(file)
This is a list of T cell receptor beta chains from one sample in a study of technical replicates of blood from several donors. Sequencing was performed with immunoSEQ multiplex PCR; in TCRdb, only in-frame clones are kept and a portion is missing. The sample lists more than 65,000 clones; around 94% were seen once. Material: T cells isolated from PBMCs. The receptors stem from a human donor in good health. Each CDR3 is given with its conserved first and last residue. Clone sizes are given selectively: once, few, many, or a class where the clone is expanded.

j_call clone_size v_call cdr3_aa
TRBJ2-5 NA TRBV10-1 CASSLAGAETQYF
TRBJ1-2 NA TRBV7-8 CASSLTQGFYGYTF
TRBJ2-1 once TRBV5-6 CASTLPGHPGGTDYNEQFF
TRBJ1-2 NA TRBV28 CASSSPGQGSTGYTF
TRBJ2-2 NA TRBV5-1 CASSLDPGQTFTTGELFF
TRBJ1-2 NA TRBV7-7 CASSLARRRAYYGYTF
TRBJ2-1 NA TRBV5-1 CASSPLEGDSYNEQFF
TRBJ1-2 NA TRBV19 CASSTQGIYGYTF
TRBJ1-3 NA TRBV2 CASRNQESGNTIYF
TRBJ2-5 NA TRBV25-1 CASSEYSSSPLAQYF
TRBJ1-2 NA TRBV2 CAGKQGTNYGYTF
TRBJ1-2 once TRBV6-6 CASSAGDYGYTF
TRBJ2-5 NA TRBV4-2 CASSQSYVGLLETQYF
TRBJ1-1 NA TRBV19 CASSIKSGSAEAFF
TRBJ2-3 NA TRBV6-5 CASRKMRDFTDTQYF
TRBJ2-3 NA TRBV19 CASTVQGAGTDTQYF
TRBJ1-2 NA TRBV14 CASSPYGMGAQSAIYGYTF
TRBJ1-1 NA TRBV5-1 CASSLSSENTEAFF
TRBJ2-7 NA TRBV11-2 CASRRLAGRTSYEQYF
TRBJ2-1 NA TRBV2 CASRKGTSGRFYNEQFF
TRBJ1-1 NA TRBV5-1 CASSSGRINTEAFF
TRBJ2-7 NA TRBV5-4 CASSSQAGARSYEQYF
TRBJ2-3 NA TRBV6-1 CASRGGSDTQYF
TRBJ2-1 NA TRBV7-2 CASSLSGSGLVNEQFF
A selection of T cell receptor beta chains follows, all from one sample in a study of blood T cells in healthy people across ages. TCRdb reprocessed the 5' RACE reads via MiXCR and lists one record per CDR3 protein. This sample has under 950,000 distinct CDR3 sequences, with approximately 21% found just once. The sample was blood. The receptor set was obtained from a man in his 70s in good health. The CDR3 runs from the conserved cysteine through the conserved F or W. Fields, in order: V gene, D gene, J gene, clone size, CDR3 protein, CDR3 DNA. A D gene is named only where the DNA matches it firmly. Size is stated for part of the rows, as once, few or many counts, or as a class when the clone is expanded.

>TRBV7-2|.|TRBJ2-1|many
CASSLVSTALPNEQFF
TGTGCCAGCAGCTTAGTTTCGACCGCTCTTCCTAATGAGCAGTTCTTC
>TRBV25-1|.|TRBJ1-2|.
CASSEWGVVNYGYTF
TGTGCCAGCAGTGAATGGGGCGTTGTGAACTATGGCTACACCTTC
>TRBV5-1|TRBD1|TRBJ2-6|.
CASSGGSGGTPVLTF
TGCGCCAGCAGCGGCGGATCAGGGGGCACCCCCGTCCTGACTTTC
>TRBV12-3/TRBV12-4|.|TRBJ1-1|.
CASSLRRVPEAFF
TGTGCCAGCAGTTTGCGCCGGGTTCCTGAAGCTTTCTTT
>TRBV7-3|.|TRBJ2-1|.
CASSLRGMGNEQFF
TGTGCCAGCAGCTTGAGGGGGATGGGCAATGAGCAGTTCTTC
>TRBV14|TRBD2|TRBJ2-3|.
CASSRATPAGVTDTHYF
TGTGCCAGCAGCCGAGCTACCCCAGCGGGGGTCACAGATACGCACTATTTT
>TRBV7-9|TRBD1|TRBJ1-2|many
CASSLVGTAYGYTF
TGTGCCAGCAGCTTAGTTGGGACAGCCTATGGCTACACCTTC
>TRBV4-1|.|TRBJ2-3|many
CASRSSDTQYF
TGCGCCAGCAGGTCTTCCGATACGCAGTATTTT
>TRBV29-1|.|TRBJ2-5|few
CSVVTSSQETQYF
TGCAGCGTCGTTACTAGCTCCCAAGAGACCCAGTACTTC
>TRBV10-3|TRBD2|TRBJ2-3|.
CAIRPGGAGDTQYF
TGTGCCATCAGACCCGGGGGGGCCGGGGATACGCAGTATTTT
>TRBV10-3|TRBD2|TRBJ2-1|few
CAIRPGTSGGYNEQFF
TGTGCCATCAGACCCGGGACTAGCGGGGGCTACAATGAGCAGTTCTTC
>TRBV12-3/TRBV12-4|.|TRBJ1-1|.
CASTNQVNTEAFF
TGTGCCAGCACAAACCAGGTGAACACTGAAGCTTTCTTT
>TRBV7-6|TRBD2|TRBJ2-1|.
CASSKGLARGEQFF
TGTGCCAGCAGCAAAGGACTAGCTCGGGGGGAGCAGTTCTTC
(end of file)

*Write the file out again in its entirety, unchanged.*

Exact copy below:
This is a list of T cell receptor beta chains from one sample in a study of technical replicates of blood from several donors. Sequencing was performed with immunoSEQ multiplex PCR; in TCRdb, only in-frame clones are kept and a portion is missing. The sample lists more than 65,000 clones; around 94% were seen once. Material: T cells isolated from PBMCs. The receptors stem from a human donor in good health. Each CDR3 is given with its conserved first and last residue. Clone sizes are given selectively: once, few, many, or a class where the clone is expanded.

j_call clone_size v_call cdr3_aa
TRBJ2-5 NA TRBV10-1 CASSLAGAETQYF
TRBJ1-2 NA TRBV7-8 CASSLTQGFYGYTF
TRBJ2-1 once TRBV5-6 CASTLPGHPGGTDYNEQFF
TRBJ1-2 NA TRBV28 CASSSPGQGSTGYTF
TRBJ2-2 NA TRBV5-1 CASSLDPGQTFTTGELFF
TRBJ1-2 NA TRBV7-7 CASSLARRRAYYGYTF
TRBJ2-1 NA TRBV5-1 CASSPLEGDSYNEQFF
TRBJ1-2 NA TRBV19 CASSTQGIYGYTF
TRBJ1-3 NA TRBV2 CASRNQESGNTIYF
TRBJ2-5 NA TRBV25-1 CASSEYSSSPLAQYF
TRBJ1-2 NA TRBV2 CAGKQGTNYGYTF
TRBJ1-2 once TRBV6-6 CASSAGDYGYTF
TRBJ2-5 NA TRBV4-2 CASSQSYVGLLETQYF
TRBJ1-1 NA TRBV19 CASSIKSGSAEAFF
TRBJ2-3 NA TRBV6-5 CASRKMRDFTDTQYF
TRBJ2-3 NA TRBV19 CASTVQGAGTDTQYF
TRBJ1-2 NA TRBV14 CASSPYGMGAQSAIYGYTF
TRBJ1-1 NA TRBV5-1 CASSLSSENTEAFF
TRBJ2-7 NA TRBV11-2 CASRRLAGRTSYEQYF
TRBJ2-1 NA TRBV2 CASRKGTSGRFYNEQFF
TRBJ1-1 NA TRBV5-1 CASSSGRINTEAFF
TRBJ2-7 NA TRBV5-4 CASSSQAGARSYEQYF
TRBJ2-3 NA TRBV6-1 CASRGGSDTQYF
TRBJ2-1 NA TRBV7-2 CASSLSGSGLVNEQFF
A selection of T cell receptor beta chains follows, all from one sample in a study of blood T cells in healthy people across ages. TCRdb reprocessed the 5' RACE reads via MiXCR and lists one record per CDR3 protein. This sample has under 950,000 distinct CDR3 sequences, with approximately 21% found just once. The sample was blood. The receptor set was obtained from a man in his 70s in good health. The CDR3 runs from the conserved cysteine through the conserved F or W. Fields, in order: V gene, D gene, J gene, clone size, CDR3 protein, CDR3 DNA. A D gene is named only where the DNA matches it firmly. Size is stated for part of the rows, as once, few or many counts, or as a class when the clone is expanded.

>TRBV7-2|.|TRBJ2-1|many
CASSLVSTALPNEQFF
TGTGCCAGCAGCTTAGTTTCGACCGCTCTTCCTAATGAGCAGTTCTTC
>TRBV25-1|.|TRBJ1-2|.
CASSEWGVVNYGYTF
TGTGCCAGCAGTGAATGGGGCGTTGTGAACTATGGCTACACCTTC
>TRBV5-1|TRBD1|TRBJ2-6|.
CASSGGSGGTPVLTF
TGCGCCAGCAGCGGCGGATCAGGGGGCACCCCCGTCCTGACTTTC
>TRBV12-3/TRBV12-4|.|TRBJ1-1|.
CASSLRRVPEAFF
TGTGCCAGCAGTTTGCGCCGGGTTCCTGAAGCTTTCTTT
>TRBV7-3|.|TRBJ2-1|.
CASSLRGMGNEQFF
TGTGCCAGCAGCTTGAGGGGGATGGGCAATGAGCAGTTCTTC
>TRBV14|TRBD2|TRBJ2-3|.
CASSRATPAGVTDTHYF
TGTGCCAGCAGCCGAGCTACCCCAGCGGGGGTCACAGATACGCACTATTTT
>TRBV7-9|TRBD1|TRBJ1-2|many
CASSLVGTAYGYTF
TGTGCCAGCAGCTTAGTTGGGACAGCCTATGGCTACACCTTC
>TRBV4-1|.|TRBJ2-3|many
CASRSSDTQYF
TGCGCCAGCAGGTCTTCCGATACGCAGTATTTT
>TRBV29-1|.|TRBJ2-5|few
CSVVTSSQETQYF
TGCAGCGTCGTTACTAGCTCCCAAGAGACCCAGTACTTC
>TRBV10-3|TRBD2|TRBJ2-3|.
CAIRPGGAGDTQYF
TGTGCCATCAGACCCGGGGGGGCCGGGGATACGCAGTATTTT
>TRBV10-3|TRBD2|TRBJ2-1|few
CAIRPGTSGGYNEQFF
TGTGCCATCAGACCCGGGACTAGCGGGGGCTACAATGAGCAGTTCTTC
>TRBV12-3/TRBV12-4|.|TRBJ1-1|.
CASTNQVNTEAFF
TGTGCCAGCACAAACCAGGTGAACACTGAAGCTTTCTTT
>TRBV7-6|TRBD2|TRBJ2-1|.
CASSKGLARGEQFF
TGTGCCAGCAGCAAAGGACTAGCTCGGGGGGAGCAGTTCTTC